This is for the Honda CR500 enthusiast…
It’s well known that any person that possesses a CR500 in his garage loves one thing, HORSEPOWER! There are many other bikes to choose from, most of which play a much gentler game then the CR500. The fact that he chooses this beast clearly says, I love untapped eye watering potential. Is that you?
Peak horsepower is important! Now while this is true, there is more to consider. Peak horsepower cannot come at the expense of lost front side power aka: rideability.
Gone are the days where steel framed CR500’s were the dominant breed, and aluminum frame conversions were the unicorn. Over the last 20 years this script has been flipped, with AF conversions now leading the charge. It was important to us that the pipe covers as many bases as possible. To fit steel framed bikes (from 1989 and up), as well as accommodate AF conversions as much as possible.
With the popularity of the CR500 in high HP environments such as snow biking, supermoto and hill climbs, the pipe needs to excel with modified engines. The stock CR500 has brutish low-end power, and a softer top-end. This is largely due to the port arrangement, and low port timing of the stock cylinder. On typical CR500 modified engines, it is commonplace to open the ports as well as raise the port timing. The key? To make a pipe that excels with stock engines AND mod engines. We set out to outdo the competition and build the ultimate CR500 pipe.
For our baseline we dyno’d a stock ‘98 CR500, coupled with a FMF Fatty pipe. Why the Fatty? It is probably the most readily available CR500 pipe and provides good useable overall power. Our goal? To match the frontside power delivery, but add midrange and peak power. We also aimed to go one step further, to expand the potential for modified engines. Leaving room to GROW.
Both pipes were run until the jetting was dialed, and the pipes produced their best curves. Both ended up with a 172 main. With the jetting where it should be, both were run with the same starting engine, and pipe temp. NO other alterations were made between tests, other then swapping the pipe.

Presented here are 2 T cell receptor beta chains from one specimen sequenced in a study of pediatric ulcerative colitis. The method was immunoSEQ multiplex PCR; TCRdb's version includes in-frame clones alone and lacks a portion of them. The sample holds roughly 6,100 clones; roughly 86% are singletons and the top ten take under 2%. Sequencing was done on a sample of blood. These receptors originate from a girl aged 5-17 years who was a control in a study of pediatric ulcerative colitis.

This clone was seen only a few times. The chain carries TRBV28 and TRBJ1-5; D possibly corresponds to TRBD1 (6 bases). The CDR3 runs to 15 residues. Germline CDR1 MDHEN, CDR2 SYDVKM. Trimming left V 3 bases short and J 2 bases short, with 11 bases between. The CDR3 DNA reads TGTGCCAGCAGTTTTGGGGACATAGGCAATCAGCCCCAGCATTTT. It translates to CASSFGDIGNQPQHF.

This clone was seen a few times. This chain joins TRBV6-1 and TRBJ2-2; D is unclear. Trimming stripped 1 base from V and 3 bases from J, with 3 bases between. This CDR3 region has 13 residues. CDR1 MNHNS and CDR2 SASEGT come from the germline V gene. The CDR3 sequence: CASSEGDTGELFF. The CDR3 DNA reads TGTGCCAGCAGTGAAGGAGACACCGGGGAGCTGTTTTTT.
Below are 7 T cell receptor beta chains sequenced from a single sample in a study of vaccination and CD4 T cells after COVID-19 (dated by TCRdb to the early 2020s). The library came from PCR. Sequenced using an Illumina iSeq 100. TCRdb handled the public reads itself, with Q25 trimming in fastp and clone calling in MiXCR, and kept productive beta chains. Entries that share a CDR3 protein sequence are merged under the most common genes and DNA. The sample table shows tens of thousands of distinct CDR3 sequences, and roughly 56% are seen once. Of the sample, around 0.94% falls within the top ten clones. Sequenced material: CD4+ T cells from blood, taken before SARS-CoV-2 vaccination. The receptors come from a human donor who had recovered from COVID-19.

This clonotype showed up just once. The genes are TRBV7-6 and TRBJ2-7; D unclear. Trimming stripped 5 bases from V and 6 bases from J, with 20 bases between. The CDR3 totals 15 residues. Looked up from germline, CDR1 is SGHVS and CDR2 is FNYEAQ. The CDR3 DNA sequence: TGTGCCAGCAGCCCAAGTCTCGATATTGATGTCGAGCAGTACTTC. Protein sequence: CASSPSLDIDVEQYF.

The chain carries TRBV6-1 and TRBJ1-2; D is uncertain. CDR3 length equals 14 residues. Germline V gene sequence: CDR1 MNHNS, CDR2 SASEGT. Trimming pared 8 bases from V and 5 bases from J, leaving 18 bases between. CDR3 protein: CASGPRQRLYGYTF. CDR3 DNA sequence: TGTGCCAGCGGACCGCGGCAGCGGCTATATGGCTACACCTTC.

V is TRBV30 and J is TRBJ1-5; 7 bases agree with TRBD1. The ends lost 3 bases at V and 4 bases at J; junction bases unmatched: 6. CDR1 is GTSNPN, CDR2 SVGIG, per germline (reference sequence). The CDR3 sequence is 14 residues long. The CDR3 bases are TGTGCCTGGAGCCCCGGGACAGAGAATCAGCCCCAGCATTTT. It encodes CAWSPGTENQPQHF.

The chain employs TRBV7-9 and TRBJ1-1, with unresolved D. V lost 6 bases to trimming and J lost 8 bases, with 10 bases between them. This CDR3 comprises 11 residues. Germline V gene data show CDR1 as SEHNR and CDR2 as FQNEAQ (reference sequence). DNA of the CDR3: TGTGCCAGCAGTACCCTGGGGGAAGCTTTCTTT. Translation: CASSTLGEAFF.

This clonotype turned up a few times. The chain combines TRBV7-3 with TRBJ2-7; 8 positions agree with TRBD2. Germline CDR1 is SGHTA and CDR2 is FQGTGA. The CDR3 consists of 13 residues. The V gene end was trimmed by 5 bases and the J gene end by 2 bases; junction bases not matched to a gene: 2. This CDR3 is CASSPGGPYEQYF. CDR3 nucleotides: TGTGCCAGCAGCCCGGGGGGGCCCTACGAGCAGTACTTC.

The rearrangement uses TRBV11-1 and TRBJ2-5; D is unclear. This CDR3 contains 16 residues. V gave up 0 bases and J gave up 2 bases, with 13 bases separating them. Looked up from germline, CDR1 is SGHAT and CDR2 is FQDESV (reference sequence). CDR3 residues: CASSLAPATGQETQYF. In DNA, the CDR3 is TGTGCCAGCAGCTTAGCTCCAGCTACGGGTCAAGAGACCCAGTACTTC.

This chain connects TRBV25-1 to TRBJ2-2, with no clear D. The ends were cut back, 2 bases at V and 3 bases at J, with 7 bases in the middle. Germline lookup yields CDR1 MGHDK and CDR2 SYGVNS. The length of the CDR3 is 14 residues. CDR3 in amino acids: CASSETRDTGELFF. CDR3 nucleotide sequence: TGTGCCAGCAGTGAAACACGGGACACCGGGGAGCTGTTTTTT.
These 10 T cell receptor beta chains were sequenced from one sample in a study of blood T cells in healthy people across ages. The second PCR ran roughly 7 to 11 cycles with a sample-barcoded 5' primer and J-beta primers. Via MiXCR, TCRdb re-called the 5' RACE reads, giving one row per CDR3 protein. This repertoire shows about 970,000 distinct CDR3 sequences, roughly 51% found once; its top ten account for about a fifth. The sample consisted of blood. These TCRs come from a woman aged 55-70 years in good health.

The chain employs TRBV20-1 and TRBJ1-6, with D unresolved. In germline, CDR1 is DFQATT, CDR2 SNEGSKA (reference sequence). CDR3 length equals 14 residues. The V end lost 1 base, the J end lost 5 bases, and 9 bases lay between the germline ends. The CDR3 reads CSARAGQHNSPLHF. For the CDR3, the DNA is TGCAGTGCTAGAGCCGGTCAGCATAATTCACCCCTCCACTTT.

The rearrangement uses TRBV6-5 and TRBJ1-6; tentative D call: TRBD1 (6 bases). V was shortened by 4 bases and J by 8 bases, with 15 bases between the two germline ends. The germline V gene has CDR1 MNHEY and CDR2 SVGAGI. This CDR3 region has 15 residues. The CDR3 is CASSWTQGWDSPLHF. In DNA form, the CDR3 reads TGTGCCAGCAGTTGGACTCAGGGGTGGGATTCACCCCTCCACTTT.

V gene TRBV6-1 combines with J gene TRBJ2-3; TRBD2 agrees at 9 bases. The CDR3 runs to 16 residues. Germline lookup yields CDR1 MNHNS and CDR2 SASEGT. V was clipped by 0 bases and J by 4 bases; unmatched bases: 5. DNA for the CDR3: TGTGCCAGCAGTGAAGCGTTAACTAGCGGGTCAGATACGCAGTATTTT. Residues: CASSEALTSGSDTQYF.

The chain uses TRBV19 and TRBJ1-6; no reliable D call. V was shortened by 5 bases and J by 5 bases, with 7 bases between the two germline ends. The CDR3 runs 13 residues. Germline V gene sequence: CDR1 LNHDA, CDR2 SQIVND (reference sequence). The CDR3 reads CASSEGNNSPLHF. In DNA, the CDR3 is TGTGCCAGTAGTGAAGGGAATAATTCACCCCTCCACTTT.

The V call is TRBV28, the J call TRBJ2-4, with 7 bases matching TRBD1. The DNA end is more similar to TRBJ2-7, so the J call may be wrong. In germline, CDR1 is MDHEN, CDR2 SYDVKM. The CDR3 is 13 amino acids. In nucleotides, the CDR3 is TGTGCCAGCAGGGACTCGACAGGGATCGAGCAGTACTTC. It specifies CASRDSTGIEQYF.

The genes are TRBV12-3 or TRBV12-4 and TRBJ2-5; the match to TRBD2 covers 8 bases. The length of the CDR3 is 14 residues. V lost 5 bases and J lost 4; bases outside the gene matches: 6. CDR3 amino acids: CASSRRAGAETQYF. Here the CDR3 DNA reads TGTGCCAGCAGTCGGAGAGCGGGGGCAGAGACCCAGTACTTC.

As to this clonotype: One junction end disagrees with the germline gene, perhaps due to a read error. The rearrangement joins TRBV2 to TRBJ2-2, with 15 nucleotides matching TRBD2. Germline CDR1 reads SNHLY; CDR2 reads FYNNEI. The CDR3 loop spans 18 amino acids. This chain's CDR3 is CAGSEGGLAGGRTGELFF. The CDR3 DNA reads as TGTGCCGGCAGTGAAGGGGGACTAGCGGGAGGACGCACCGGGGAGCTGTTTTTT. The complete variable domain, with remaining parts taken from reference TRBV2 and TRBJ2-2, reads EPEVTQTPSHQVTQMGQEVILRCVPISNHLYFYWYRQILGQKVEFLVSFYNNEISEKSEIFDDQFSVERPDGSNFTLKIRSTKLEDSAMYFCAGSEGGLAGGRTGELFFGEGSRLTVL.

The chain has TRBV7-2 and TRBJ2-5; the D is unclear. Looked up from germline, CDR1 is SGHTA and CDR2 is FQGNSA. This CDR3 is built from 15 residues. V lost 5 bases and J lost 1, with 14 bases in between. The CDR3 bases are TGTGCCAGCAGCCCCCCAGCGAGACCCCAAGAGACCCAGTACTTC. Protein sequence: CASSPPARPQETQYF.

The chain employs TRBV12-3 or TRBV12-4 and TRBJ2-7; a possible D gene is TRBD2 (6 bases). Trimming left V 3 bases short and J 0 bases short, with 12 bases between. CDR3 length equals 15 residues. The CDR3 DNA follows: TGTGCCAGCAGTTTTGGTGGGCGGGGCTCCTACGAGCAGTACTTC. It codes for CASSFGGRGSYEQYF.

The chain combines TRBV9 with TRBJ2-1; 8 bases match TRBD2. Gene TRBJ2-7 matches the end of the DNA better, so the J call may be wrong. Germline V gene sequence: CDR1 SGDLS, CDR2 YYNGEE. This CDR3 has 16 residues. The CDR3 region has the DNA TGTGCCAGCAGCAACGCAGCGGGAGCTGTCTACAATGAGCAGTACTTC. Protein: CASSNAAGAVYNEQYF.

Looking at our dyno results, I know we have achieved our goals. Frontside power tracks the competition nicely, with the HYGGE leading the charge from 5,500-6,950 RPM by a large margin. Peak power is up an incredible 3.3 hp. Overrev is good and strong, and only falls below the curve for 500 RPM, before surging back to take the lead again. This time by a 10hp margin.
Some of you may be asking, why the dip in power at 6,950 RPM? Due to the design of our pipe and the low port timing of the stock cylinder, the pipe simply falls out of resonance in this range. In other words, the stock porting cannot keep up to the demands of the pipe in this window. To design a pipe that rounds this curve and does not have this dip (on a stock engine), would go against our goals. Doing so would cut peak horsepower significantly, as well as reduce the efficiency of the pipe when paired with modified engines. Looking back at our initial goals we knew this would be the wrong move. While we can do our best have our cake and eat it too, sometimes there just isn’t the right flavor of frosting.
If you took the time to read through this whole blog, BRAVO! You are tough as hell and definitely fit into the Hygge crew.